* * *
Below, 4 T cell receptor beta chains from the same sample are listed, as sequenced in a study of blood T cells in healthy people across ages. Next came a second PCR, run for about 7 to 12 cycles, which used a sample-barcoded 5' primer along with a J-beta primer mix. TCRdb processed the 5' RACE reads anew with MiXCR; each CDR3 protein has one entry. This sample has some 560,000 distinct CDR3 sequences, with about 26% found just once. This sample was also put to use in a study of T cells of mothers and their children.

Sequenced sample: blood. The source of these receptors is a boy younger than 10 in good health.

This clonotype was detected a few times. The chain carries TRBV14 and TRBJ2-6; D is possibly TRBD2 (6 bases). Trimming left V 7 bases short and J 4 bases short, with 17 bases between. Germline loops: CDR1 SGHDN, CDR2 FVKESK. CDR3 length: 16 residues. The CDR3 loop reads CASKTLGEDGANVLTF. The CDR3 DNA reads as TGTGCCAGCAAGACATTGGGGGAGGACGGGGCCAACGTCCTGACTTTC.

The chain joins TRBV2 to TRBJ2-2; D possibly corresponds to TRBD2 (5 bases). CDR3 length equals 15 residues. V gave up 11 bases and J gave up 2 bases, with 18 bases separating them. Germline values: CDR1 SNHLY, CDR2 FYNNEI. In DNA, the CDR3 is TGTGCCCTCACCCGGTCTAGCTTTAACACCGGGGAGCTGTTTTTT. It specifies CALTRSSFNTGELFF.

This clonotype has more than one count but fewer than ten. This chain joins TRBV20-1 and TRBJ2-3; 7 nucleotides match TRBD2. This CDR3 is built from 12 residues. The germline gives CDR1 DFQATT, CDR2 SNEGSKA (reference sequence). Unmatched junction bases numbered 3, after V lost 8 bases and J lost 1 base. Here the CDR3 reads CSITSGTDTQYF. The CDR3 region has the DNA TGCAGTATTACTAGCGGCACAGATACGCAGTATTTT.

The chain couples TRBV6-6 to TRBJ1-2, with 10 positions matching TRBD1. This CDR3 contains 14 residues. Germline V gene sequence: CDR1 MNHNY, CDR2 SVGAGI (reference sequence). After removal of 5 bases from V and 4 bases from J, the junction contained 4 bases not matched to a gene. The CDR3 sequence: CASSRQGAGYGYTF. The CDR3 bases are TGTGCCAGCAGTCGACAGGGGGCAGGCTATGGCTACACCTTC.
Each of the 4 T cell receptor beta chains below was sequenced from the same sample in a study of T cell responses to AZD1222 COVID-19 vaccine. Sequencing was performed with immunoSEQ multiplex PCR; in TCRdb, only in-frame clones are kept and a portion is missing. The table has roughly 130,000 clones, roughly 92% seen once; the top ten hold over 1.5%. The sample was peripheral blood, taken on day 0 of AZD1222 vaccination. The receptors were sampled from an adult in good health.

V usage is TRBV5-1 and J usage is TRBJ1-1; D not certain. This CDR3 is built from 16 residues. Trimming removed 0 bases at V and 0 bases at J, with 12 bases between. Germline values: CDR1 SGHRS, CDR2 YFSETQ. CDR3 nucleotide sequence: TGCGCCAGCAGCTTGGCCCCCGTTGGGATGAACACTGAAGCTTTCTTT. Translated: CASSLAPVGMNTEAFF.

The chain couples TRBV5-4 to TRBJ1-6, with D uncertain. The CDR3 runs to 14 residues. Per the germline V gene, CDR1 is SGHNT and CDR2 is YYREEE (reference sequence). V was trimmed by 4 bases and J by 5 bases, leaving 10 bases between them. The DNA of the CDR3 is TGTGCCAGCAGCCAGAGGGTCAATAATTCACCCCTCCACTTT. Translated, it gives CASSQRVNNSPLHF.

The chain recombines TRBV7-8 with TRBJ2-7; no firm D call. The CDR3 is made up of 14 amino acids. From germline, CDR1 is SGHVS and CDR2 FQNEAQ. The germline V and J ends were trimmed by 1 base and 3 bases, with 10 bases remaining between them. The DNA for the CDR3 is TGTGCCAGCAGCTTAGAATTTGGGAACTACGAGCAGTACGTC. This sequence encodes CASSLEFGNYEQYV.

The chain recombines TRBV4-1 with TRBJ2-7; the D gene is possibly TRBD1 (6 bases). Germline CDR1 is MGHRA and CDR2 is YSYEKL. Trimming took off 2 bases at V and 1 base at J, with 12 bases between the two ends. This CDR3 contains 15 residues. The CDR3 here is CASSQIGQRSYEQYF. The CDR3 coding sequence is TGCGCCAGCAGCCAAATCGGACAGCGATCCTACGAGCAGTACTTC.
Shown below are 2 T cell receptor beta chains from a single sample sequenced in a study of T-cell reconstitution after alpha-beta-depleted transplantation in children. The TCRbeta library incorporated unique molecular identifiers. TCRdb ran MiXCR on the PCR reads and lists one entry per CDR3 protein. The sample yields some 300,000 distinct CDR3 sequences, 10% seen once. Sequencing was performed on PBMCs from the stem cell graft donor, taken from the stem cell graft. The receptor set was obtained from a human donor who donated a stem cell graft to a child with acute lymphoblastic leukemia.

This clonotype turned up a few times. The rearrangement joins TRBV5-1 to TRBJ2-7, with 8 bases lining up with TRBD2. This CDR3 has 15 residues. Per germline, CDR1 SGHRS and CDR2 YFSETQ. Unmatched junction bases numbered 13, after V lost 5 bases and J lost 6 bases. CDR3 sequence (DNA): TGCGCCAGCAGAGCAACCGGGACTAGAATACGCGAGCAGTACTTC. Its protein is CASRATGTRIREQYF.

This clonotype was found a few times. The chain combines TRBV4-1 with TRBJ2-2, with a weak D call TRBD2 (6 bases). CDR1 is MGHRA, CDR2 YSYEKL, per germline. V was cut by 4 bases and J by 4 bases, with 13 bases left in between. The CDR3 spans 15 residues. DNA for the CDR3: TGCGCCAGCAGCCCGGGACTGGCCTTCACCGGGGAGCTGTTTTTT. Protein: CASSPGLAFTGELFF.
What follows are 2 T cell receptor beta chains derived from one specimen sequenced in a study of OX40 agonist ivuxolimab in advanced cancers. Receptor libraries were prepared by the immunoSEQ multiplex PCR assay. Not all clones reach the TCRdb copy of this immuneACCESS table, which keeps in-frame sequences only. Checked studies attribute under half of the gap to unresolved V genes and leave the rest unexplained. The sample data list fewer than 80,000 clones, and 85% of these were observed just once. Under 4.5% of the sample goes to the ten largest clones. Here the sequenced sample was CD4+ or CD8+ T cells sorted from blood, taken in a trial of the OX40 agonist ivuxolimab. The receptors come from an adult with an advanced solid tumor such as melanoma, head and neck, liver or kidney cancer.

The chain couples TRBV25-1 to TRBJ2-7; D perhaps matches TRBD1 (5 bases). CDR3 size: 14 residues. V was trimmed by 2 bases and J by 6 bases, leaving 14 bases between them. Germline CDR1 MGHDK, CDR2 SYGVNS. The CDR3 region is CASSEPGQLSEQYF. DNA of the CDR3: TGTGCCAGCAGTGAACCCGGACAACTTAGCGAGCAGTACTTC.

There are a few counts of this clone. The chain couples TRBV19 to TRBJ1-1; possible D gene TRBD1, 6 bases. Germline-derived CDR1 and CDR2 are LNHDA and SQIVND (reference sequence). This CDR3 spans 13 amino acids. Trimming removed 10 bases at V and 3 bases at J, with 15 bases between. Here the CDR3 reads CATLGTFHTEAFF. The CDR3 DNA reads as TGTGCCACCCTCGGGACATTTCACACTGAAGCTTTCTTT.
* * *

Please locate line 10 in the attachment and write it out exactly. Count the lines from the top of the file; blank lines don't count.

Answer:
The chain recombines TRBV7-8 with TRBJ2-7; no firm D call. The CDR3 is made up of 14 amino acids. From germline, CDR1 is SGHVS and CDR2 FQNEAQ. The germline V and J ends were trimmed by 1 base and 3 bases, with 10 bases remaining between them. The DNA for the CDR3 is TGTGCCAGCAGCTTAGAATTTGGGAACTACGAGCAGTACGTC. This sequence encodes CASSLEFGNYEQYV.